Now, following what Michell is at pains to show is an ancient, indeed a Euclidean, tradition, he wants to reserve the word "measurement" for determining the magnitudes of "quantities", basically variables isomorphic to the positive real numbers. (The paradigm case is length, with mass in a supporting role.) He traces the history of this conception, and the fact that the pioneers of both psychophysics (Fechner) and mental testing (Spearman; interestingly, not Binet) thought they were conducting measurement in this sense. He also traces mathematical work, especially by Hölder, which illuminates what structure is required for such measurement to be possible. (This discussion led me to learn of very cool work by Norbert Wiener in 1914--1921, working out the sort of order or structure that can be constructed by combining relations of the form "just noticeably stronger than" and "not noticeably stronger than". This apparently had no impact at all, not least because he presumed readers already familiar with Principia Mathematica.) Michell investigates how the psychologists felt compelled to produce measurement in this sense, and also confronted obvious difficulties in showing that psychological attributes or variables were, in fact, quantitative.
Michell then surveys developments in philosophy and methodology which loosened some of the strictness of the old, Euclidean notion of measurement, but which also paved the way for the representational work he likes so much --- ideas in which numbers are used to represent aspects of the world, and "representation" involves similarity of structure, e.g., isomorphism. (Bertrand Russell's early work, around 1900, features here, and Michell doesn't care for it too much. I think he would find Russell's later thinking, e.g., in The Analysis of Matter, more congenial.) This, in Michell's telling, prepared the way both for Stevens, and for the representationalist work of Suppes, Luce and co.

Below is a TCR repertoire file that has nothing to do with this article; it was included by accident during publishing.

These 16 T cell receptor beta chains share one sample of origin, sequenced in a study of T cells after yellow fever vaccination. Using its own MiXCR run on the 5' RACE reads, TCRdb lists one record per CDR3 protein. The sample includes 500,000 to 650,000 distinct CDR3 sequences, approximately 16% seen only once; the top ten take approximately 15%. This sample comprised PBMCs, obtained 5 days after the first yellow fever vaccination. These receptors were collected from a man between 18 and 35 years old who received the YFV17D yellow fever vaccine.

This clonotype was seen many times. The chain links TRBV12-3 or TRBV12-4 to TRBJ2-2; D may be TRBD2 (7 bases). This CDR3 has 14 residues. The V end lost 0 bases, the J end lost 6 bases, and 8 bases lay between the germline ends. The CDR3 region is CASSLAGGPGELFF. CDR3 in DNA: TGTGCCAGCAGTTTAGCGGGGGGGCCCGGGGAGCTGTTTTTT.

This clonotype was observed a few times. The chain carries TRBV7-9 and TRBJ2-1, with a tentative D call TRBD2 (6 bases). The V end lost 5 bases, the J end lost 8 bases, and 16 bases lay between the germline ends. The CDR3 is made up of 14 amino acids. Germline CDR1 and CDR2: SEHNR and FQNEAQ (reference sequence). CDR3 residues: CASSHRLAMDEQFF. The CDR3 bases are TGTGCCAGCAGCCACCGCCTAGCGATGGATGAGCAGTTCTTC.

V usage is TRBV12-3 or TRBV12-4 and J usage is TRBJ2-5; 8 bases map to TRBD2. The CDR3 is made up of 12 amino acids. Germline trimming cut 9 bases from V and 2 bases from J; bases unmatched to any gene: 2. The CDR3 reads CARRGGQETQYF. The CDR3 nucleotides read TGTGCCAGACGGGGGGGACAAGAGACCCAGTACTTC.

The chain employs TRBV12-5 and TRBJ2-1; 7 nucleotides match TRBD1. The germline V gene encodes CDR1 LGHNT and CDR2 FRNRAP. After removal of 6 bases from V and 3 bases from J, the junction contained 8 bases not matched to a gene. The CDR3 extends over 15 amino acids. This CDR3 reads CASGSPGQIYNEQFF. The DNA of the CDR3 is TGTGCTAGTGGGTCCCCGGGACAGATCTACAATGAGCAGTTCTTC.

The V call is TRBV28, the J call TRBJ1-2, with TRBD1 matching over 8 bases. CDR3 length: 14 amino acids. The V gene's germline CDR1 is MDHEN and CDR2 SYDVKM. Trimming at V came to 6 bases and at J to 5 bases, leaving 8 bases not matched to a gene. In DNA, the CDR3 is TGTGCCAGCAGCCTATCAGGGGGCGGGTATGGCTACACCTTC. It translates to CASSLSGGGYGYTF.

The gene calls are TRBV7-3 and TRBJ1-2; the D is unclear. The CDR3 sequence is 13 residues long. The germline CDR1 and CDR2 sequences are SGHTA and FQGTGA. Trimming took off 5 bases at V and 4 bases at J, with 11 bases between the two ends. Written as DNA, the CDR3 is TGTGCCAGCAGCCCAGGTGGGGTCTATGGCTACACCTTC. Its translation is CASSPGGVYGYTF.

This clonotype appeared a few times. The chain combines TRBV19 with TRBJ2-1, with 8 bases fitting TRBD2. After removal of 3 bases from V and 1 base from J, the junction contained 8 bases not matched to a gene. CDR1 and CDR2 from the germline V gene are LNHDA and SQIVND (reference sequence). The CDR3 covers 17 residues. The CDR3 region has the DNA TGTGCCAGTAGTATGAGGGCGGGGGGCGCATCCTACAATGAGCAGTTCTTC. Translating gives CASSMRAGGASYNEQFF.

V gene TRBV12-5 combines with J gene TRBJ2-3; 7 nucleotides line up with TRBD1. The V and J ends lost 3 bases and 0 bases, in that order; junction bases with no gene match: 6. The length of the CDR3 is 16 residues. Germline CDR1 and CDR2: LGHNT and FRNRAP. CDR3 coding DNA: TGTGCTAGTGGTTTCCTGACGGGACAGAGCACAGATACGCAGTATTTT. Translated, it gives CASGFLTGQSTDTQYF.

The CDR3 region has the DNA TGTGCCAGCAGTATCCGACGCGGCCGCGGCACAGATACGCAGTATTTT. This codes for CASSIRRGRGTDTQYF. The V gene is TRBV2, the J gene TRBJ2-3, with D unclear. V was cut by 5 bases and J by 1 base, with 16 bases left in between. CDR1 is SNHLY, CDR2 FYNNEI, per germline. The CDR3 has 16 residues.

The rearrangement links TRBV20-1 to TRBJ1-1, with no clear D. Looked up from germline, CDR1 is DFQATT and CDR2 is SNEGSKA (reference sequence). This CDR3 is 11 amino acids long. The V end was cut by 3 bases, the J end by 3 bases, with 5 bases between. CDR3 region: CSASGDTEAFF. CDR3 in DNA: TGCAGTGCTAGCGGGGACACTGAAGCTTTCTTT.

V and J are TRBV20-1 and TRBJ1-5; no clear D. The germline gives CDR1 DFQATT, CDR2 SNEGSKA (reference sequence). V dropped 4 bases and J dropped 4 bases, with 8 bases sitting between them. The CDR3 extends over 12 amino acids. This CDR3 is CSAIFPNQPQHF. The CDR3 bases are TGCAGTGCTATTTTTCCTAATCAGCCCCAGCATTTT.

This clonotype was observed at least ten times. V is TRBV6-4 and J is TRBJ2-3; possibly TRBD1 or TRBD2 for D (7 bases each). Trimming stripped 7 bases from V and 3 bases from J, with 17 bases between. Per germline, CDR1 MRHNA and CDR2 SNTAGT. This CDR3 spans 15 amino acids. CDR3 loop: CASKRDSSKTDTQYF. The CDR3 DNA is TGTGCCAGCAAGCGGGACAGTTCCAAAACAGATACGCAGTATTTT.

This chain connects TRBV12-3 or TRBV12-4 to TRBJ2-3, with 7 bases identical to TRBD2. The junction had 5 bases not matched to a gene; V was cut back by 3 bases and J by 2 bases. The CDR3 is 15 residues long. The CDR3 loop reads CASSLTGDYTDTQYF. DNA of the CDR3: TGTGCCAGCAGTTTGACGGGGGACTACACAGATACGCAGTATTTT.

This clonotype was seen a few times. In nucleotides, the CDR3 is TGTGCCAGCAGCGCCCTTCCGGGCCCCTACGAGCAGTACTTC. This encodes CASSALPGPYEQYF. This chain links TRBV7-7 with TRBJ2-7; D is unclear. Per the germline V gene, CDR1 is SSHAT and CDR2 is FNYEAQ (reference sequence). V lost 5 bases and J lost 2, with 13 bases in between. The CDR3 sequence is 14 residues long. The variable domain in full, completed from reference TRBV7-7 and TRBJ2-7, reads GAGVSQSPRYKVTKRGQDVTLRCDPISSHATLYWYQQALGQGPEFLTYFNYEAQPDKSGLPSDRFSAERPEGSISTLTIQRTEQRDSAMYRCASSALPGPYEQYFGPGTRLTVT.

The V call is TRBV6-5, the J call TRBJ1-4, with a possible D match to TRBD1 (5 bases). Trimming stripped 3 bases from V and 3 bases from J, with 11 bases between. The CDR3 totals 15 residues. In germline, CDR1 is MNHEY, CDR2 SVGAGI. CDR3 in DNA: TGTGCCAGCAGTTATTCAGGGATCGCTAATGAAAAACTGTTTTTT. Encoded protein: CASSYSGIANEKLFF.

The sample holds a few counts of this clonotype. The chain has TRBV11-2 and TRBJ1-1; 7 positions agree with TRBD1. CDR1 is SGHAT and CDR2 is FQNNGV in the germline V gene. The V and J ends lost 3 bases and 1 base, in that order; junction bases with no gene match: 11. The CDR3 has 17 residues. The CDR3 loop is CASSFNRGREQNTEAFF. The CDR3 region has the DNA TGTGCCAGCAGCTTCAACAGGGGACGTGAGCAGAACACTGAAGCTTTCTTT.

Controversies with physicists about whether psychologists could really measure the intensity of sensations made it clear that a defense of psychologists' existing practices of quantifying was needed. This Stevens delivered in spades. (Michell makes it clear that Stevens's 1946 paper seriously distorted the views of participants in the earlier debates, though his evidence leaves open, to my mind, the question of whether the distortion was deliberate or merely ignorant.) His definition, which truly has all the advantages of theft over honest toil, has been part of the canon of psychology ever since.